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Monterrey Summit: Promises Promises?

"The Greater Caribbean This Week"  (1)

Norman Girvan>
About ACS>

The Greater Caribbean, like the rest of the developing world, has seen a steep fall in aid flows since the end of the Cold War. Some countries in the region are also highly indebted. So the region has a considerable stake in the outcome of the United Nations Conference on the Financing of Development that concluded in Monterrey last week. Support for the goals of the Monterrey Conference was expressed in the Margarita Declaration of the 3rd ACS Summit held last December.

The UN has estimated the additional cost of meeting the Millennium Goals at US$50 billion per annum. The goals call for halving world poverty by 2015. Others provide for universal primary education, promoting gender equality and improving maternal health, reducing child mortality and combating HIV/AIDS—all of great significance to the Greater Caribbean region.

The US$50 billion per year might seem to be a lot of money, but this should be set in context. It is about one one-sixteenth of world military spending. The annual amount is roughly 5 percent of the total assets of the world’s 200 billionaires.

It is also about the same as the increase in the US military budget for the next fiscal year, proposed by the US Administration for the global war on terror. The cost of the September 11 attacks to the US Federal Budget already amounts to $40 billion and last week the Administration asked for another $27.1 billion. So the total cost of the terrorist attacks to the US Government alone is already projected at over twice the extra cost of financing the UN Millennium goals.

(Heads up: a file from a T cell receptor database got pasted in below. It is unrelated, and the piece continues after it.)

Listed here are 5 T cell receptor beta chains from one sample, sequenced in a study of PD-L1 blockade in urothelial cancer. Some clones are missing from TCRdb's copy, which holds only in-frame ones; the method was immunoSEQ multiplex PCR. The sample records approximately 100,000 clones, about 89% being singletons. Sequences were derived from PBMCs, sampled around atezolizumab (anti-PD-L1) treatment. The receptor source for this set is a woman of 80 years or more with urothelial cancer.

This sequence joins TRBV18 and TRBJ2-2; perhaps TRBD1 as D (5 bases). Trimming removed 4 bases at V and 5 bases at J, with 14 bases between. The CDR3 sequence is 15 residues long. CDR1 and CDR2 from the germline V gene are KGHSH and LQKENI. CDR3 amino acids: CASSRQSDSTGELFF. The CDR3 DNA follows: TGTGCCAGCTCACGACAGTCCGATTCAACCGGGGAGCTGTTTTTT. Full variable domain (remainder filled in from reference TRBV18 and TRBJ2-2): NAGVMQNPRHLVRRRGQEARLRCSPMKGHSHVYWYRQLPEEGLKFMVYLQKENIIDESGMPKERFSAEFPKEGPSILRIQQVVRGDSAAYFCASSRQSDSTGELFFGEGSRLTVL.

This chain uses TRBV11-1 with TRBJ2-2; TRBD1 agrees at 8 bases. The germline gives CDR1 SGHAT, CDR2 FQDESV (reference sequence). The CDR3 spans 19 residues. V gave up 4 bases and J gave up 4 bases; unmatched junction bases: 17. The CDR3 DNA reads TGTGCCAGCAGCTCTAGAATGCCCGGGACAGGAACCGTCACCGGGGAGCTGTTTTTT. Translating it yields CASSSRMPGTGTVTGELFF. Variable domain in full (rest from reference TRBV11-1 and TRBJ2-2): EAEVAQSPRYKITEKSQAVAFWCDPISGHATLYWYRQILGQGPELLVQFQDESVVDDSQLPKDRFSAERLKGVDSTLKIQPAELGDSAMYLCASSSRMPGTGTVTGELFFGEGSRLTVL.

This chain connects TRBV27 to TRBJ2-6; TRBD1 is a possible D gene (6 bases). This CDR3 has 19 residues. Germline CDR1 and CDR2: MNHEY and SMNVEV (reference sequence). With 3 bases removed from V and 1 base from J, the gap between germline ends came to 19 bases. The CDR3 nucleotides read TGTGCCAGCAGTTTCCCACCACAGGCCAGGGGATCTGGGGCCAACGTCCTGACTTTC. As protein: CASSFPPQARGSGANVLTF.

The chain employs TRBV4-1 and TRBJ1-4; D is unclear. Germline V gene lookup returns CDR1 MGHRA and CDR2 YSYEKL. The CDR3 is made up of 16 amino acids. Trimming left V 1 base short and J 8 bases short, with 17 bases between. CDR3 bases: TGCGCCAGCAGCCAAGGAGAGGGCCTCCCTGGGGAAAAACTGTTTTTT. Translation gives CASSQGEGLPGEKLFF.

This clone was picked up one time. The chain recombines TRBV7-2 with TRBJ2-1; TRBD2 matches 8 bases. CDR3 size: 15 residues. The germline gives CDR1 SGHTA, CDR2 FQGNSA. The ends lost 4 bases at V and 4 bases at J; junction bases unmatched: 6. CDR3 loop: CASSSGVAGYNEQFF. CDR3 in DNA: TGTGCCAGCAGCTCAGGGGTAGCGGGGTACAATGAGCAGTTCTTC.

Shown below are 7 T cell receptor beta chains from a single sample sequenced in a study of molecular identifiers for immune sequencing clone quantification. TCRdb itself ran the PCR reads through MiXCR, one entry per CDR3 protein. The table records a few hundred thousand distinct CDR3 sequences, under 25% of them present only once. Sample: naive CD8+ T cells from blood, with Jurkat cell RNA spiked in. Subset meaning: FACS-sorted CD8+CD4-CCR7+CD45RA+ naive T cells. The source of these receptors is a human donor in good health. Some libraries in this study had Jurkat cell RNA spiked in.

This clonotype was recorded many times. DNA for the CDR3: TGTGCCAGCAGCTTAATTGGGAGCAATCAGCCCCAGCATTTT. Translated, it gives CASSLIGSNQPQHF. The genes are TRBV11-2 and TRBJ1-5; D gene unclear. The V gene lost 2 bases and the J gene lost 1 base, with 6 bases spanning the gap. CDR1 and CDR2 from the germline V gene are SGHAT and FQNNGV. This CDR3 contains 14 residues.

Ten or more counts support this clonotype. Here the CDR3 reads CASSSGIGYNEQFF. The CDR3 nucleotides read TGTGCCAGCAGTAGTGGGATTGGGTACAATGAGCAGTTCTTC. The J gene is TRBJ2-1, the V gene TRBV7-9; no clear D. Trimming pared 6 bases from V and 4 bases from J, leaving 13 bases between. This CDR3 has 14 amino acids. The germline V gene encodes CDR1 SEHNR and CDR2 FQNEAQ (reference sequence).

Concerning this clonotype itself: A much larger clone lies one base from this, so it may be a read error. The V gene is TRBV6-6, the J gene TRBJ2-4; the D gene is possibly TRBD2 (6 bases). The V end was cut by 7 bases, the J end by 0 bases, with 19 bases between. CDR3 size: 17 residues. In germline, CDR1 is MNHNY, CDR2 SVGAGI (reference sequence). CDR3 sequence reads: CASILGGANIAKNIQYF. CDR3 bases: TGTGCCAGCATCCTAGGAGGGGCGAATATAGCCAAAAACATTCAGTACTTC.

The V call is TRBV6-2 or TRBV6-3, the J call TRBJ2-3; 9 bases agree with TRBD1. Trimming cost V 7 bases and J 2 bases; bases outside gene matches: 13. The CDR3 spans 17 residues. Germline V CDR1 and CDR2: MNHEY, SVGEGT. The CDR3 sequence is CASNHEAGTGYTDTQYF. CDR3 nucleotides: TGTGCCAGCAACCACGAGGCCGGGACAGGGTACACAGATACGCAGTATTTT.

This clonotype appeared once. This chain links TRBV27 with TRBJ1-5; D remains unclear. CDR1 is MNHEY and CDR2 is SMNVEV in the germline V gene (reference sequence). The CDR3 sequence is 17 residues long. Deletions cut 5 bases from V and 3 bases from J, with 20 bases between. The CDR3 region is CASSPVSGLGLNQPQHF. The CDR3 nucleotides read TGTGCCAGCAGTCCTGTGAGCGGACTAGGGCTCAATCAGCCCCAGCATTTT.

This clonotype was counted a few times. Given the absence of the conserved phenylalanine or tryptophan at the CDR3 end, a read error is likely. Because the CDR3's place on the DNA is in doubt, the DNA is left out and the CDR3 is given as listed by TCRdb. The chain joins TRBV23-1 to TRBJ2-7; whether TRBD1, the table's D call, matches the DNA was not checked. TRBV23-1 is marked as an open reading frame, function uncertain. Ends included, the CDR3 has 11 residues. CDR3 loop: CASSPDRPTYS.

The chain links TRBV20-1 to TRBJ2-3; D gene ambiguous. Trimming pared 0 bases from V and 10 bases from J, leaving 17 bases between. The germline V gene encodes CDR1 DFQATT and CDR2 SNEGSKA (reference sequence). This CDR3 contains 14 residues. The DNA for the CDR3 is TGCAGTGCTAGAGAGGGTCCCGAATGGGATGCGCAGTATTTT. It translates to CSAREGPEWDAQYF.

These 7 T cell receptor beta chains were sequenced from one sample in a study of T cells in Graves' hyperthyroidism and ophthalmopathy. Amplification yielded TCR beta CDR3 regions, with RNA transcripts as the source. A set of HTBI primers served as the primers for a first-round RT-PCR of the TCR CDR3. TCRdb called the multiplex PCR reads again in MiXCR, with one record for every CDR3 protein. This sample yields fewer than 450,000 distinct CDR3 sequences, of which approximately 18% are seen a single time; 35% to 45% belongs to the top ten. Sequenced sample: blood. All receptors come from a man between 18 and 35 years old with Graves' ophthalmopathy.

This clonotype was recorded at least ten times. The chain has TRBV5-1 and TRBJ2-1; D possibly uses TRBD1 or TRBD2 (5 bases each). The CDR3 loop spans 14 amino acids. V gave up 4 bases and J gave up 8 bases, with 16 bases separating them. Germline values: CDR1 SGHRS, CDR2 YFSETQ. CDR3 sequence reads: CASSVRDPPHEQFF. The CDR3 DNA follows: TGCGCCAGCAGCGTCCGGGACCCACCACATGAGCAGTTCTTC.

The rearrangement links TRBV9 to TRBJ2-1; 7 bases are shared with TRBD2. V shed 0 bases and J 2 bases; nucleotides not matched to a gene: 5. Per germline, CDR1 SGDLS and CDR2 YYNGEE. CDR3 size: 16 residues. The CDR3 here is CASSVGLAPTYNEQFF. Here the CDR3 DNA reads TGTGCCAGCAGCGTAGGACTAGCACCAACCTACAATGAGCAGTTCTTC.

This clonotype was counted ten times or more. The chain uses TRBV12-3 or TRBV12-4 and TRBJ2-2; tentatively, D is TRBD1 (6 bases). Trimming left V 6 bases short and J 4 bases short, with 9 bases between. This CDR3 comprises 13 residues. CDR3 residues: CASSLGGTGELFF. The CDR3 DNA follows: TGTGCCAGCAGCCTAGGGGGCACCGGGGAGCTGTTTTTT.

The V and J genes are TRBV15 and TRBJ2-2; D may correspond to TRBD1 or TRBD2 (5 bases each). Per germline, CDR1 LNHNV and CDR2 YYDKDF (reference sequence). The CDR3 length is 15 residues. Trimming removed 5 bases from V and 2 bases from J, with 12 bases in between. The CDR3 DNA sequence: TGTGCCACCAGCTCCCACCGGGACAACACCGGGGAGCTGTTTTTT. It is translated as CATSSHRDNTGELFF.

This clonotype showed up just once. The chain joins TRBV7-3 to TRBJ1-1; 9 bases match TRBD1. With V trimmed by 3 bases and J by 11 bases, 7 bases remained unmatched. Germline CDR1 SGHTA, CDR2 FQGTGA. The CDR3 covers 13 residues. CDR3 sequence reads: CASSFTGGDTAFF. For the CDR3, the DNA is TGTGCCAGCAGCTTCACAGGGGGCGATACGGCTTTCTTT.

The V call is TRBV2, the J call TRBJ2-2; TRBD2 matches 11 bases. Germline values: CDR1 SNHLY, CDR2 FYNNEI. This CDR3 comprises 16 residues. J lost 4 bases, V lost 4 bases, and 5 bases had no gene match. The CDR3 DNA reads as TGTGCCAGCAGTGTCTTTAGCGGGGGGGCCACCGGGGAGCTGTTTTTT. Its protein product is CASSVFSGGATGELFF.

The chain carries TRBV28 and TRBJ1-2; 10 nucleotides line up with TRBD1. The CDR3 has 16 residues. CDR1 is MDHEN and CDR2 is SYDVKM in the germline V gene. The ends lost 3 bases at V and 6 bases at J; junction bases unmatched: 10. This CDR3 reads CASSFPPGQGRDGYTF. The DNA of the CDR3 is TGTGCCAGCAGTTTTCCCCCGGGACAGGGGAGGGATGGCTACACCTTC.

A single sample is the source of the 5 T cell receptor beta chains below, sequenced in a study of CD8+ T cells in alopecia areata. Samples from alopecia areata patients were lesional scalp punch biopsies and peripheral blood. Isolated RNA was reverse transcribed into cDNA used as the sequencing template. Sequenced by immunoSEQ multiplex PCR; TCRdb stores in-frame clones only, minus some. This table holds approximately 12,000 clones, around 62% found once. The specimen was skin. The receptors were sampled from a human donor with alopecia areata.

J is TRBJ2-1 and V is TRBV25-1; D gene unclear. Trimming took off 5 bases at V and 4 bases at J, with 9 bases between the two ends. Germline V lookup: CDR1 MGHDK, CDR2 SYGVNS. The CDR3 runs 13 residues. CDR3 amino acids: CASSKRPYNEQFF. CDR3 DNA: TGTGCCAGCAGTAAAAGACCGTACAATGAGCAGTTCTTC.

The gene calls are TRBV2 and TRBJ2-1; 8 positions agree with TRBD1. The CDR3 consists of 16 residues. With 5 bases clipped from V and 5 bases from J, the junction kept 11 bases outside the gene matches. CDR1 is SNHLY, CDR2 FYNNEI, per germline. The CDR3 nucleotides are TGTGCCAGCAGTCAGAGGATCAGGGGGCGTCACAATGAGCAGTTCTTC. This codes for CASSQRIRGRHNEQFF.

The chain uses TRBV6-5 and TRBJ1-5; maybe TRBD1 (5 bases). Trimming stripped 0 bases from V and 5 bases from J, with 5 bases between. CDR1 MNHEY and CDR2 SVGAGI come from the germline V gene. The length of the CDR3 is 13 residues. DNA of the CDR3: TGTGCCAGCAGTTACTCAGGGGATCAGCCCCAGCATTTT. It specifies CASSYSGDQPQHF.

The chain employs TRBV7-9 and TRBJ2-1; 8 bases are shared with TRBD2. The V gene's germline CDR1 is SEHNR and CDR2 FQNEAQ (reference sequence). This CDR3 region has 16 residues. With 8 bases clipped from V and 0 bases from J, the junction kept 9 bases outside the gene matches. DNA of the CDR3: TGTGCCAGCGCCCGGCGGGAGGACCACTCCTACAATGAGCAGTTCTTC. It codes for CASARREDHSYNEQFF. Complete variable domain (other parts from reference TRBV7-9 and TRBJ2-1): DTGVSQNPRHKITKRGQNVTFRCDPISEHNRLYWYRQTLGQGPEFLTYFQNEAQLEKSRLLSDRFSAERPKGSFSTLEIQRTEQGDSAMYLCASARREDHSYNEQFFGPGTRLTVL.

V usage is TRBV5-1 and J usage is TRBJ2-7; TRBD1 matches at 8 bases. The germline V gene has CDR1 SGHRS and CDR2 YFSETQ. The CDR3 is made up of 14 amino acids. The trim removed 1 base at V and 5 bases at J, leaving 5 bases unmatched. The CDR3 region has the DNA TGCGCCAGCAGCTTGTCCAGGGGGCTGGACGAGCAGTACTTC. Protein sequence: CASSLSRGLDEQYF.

Monterrey showed that the costs of security achieved by military means need to be compared to the costs of addressing the conditions that produce insecurity in the first place. At the Summit, leader after leader pointed out that poverty and inequality provide a fertile breeding ground for terrorism. The President of the World Bank and the head of the World Trade Organization made much the same point.

At Monterrey, the US announced an increase of $10 billion in its aid program and the EU $7 billion. The increases are a welcome development. But the total promised fall far short of what is needed.

There is also the question of making good on the promises, as Secretary General Kofi Annan pointed out. Mr Annan speaks from past experience. At the UN Conference on Small Island Developing States (SIDS) in Barbados in 1994, for instance, much was promised, but much less was subsequently delivered.

The consensus that emerged at Monterrey is that expanded aid flows will be conditioned on receiving countries practicing good governance and sound economic policies and cleaning up corruption; so that aid money is not wasted.

No one could contest the need for this. The question is whether there will be a one-sided interpretation and implementation of these conditions by the aid givers, or genuine dialogue and partnership that allows for different approaches and eventual arrival at common ground.

Just as the principle of “sovereignty” should not be used as a cloak for corruption and tyranny, the principles of “good governance” should not be used to justify the imposition of unilaterally determined standards.

Neither has a place in true development partnerships aimed at implementing the Millennium Goals and the Monterrey Consensus.

April 8, 2002

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Professor Norman Girvan is Secretary General of the Association of Caribbean States. 

  The views expressed are not necessarily the official views of the ACS. Feedback can be sent to mail@acs-aec.org.

 

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